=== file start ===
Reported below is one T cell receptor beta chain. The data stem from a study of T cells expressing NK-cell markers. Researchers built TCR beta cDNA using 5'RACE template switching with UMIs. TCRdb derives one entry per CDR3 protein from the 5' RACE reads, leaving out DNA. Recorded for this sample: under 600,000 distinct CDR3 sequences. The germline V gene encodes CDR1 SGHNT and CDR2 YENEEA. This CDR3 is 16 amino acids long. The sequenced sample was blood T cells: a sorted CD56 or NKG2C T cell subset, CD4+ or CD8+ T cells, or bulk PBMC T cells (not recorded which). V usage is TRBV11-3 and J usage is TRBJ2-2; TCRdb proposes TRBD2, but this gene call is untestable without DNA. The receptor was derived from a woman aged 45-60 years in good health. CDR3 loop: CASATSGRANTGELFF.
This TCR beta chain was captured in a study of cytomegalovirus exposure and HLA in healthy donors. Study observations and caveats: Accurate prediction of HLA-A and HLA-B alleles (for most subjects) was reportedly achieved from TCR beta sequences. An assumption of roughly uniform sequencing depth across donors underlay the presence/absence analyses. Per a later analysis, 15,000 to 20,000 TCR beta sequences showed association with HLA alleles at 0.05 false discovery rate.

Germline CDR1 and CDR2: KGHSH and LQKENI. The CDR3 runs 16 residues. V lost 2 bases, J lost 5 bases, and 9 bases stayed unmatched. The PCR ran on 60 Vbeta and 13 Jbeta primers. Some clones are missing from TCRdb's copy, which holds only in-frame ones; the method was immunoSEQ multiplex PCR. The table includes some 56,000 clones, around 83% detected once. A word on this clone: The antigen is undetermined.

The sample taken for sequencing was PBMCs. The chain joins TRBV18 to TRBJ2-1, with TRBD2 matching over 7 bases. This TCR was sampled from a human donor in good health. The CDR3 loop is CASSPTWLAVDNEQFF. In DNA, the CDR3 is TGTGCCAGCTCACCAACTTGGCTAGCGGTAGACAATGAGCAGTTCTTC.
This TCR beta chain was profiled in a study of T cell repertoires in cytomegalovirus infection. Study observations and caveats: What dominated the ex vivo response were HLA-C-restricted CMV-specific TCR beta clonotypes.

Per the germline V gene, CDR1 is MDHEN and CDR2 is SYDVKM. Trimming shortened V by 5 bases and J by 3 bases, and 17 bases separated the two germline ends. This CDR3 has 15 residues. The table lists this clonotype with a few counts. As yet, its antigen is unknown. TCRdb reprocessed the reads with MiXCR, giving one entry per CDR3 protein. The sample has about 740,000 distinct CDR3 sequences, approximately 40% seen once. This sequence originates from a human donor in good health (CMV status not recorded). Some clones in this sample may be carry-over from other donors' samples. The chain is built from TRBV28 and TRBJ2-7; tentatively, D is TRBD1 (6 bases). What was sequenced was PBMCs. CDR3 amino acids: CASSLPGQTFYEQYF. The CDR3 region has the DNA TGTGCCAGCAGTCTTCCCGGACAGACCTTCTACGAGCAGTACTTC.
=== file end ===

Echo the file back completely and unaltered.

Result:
Reported below is one T cell receptor beta chain. The data stem from a study of T cells expressing NK-cell markers. Researchers built TCR beta cDNA using 5'RACE template switching with UMIs. TCRdb derives one entry per CDR3 protein from the 5' RACE reads, leaving out DNA. Recorded for this sample: under 600,000 distinct CDR3 sequences. The germline V gene encodes CDR1 SGHNT and CDR2 YENEEA. This CDR3 is 16 amino acids long. The sequenced sample was blood T cells: a sorted CD56 or NKG2C T cell subset, CD4+ or CD8+ T cells, or bulk PBMC T cells (not recorded which). V usage is TRBV11-3 and J usage is TRBJ2-2; TCRdb proposes TRBD2, but this gene call is untestable without DNA. The receptor was derived from a woman aged 45-60 years in good health. CDR3 loop: CASATSGRANTGELFF.
This TCR beta chain was captured in a study of cytomegalovirus exposure and HLA in healthy donors. Study observations and caveats: Accurate prediction of HLA-A and HLA-B alleles (for most subjects) was reportedly achieved from TCR beta sequences. An assumption of roughly uniform sequencing depth across donors underlay the presence/absence analyses. Per a later analysis, 15,000 to 20,000 TCR beta sequences showed association with HLA alleles at 0.05 false discovery rate.

Germline CDR1 and CDR2: KGHSH and LQKENI. The CDR3 runs 16 residues. V lost 2 bases, J lost 5 bases, and 9 bases stayed unmatched. The PCR ran on 60 Vbeta and 13 Jbeta primers. Some clones are missing from TCRdb's copy, which holds only in-frame ones; the method was immunoSEQ multiplex PCR. The table includes some 56,000 clones, around 83% detected once. A word on this clone: The antigen is undetermined.

The sample taken for sequencing was PBMCs. The chain joins TRBV18 to TRBJ2-1, with TRBD2 matching over 7 bases. This TCR was sampled from a human donor in good health. The CDR3 loop is CASSPTWLAVDNEQFF. In DNA, the CDR3 is TGTGCCAGCTCACCAACTTGGCTAGCGGTAGACAATGAGCAGTTCTTC.
This TCR beta chain was profiled in a study of T cell repertoires in cytomegalovirus infection. Study observations and caveats: What dominated the ex vivo response were HLA-C-restricted CMV-specific TCR beta clonotypes.

Per the germline V gene, CDR1 is MDHEN and CDR2 is SYDVKM. Trimming shortened V by 5 bases and J by 3 bases, and 17 bases separated the two germline ends. This CDR3 has 15 residues. The table lists this clonotype with a few counts. As yet, its antigen is unknown. TCRdb reprocessed the reads with MiXCR, giving one entry per CDR3 protein. The sample has about 740,000 distinct CDR3 sequences, approximately 40% seen once. This sequence originates from a human donor in good health (CMV status not recorded). Some clones in this sample may be carry-over from other donors' samples. The chain is built from TRBV28 and TRBJ2-7; tentatively, D is TRBD1 (6 bases). What was sequenced was PBMCs. CDR3 amino acids: CASSLPGQTFYEQYF. The CDR3 region has the DNA TGTGCCAGCAGTCTTCCCGGACAGACCTTCTACGAGCAGTACTTC.